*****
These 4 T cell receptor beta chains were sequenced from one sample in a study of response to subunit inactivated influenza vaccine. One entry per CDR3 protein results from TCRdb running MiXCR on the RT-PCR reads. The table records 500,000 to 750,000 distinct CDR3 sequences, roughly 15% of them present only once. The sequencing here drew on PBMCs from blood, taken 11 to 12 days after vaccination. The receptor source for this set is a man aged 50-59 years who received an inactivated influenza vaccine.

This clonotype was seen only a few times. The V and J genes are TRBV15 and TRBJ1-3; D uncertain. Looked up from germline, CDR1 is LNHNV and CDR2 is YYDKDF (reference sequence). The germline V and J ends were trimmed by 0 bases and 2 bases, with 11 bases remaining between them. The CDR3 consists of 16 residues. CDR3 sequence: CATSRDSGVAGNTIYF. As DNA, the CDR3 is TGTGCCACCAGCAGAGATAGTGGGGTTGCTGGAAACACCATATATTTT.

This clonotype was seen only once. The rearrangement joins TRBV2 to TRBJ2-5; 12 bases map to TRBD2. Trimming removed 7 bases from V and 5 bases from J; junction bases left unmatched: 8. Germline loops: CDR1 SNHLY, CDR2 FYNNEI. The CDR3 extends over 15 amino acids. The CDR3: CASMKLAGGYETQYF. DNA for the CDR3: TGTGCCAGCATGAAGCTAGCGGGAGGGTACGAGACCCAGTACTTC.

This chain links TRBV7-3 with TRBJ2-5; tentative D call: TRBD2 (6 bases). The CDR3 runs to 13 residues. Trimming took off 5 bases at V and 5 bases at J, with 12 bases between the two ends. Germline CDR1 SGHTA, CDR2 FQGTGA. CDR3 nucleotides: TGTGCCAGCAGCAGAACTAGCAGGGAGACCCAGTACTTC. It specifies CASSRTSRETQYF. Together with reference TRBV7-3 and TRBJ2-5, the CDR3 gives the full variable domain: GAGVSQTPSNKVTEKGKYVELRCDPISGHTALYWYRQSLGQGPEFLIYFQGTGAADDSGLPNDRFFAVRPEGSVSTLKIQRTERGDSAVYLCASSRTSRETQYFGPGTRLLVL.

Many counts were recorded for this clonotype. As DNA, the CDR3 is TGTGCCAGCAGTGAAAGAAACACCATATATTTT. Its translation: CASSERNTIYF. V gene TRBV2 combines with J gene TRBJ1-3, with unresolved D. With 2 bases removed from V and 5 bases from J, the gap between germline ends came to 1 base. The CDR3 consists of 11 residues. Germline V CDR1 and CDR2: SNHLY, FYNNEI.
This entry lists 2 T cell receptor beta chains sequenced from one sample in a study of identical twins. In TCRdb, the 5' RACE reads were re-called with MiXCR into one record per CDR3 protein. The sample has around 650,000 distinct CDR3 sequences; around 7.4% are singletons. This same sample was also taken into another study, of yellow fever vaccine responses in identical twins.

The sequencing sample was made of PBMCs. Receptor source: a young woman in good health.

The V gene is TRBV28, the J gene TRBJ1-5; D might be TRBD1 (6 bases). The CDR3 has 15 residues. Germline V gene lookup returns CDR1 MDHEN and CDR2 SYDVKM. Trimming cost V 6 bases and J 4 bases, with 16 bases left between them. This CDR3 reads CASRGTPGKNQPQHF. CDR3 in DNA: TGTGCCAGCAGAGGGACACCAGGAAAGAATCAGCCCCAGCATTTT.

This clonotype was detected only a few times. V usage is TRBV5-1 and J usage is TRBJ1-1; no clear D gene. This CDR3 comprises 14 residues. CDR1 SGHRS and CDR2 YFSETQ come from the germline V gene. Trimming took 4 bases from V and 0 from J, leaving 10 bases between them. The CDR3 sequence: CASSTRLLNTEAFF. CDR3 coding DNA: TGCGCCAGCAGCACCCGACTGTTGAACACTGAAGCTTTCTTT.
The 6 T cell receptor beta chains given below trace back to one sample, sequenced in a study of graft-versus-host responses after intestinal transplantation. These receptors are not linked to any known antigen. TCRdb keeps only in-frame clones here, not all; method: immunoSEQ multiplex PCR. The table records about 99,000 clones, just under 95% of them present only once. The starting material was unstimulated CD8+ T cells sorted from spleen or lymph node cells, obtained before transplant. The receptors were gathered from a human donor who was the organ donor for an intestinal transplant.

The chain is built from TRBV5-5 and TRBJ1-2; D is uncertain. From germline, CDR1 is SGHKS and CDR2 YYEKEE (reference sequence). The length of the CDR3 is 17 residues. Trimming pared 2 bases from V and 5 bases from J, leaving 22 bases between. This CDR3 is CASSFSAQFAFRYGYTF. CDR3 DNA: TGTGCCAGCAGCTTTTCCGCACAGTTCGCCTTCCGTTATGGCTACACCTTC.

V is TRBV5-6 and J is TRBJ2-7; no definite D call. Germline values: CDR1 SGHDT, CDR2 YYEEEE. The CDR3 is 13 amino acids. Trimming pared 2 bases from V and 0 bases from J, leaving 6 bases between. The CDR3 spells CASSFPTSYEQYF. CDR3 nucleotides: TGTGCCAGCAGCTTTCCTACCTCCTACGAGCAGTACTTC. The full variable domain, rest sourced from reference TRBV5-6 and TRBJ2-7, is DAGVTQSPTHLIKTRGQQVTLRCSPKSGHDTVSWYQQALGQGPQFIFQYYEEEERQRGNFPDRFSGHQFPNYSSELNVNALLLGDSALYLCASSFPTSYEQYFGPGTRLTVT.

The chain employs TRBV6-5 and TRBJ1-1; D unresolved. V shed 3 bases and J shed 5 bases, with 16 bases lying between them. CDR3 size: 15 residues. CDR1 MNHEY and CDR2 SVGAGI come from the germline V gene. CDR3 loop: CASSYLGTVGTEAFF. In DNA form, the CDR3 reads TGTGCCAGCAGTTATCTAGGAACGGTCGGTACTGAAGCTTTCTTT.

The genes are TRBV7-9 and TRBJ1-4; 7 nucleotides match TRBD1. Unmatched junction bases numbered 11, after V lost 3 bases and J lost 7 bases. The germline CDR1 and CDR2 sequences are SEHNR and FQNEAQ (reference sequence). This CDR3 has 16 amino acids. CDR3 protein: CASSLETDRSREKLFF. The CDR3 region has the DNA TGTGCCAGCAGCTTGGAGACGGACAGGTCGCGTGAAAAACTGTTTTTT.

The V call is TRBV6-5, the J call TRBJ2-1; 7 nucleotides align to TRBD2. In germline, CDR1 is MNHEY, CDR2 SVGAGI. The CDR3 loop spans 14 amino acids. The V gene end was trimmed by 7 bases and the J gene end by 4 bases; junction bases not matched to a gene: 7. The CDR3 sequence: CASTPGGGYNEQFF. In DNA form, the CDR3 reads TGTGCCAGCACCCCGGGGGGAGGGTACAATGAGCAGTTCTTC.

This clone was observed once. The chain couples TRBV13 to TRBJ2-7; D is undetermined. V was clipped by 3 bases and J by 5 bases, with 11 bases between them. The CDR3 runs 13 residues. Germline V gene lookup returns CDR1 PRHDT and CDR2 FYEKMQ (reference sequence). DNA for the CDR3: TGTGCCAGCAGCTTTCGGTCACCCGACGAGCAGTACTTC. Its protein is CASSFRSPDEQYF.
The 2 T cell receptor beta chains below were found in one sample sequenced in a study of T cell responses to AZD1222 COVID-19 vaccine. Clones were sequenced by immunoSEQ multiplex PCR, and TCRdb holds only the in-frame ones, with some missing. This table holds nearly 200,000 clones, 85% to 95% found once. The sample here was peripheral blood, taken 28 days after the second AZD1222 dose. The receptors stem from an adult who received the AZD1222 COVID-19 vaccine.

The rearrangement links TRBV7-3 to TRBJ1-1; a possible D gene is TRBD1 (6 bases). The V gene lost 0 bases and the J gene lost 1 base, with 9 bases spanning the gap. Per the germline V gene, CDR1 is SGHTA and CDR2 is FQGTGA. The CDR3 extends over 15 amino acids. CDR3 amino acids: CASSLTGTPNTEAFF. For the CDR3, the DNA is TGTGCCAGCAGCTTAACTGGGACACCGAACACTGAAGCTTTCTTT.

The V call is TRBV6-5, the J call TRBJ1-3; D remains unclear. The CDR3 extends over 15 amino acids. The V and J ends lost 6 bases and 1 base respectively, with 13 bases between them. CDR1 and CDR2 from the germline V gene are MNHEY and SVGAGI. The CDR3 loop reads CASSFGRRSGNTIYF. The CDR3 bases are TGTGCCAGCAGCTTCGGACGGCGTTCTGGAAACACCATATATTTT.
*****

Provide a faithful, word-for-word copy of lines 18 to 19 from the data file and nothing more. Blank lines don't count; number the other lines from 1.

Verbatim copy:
The rearrangement links TRBV7-3 to TRBJ1-1; a possible D gene is TRBD1 (6 bases). The V gene lost 0 bases and the J gene lost 1 base, with 9 bases spanning the gap. Per the germline V gene, CDR1 is SGHTA and CDR2 is FQGTGA. The CDR3 extends over 15 amino acids. CDR3 amino acids: CASSLTGTPNTEAFF. For the CDR3, the DNA is TGTGCCAGCAGCTTAACTGGGACACCGAACACTGAAGCTTTCTTT.

The V call is TRBV6-5, the J call TRBJ1-3; D remains unclear. The CDR3 extends over 15 amino acids. The V and J ends lost 6 bases and 1 base respectively, with 13 bases between them. CDR1 and CDR2 from the germline V gene are MNHEY and SVGAGI. The CDR3 loop reads CASSFGRRSGNTIYF. The CDR3 bases are TGTGCCAGCAGCTTCGGACGGCGTTCTGGAAACACCATATATTTT.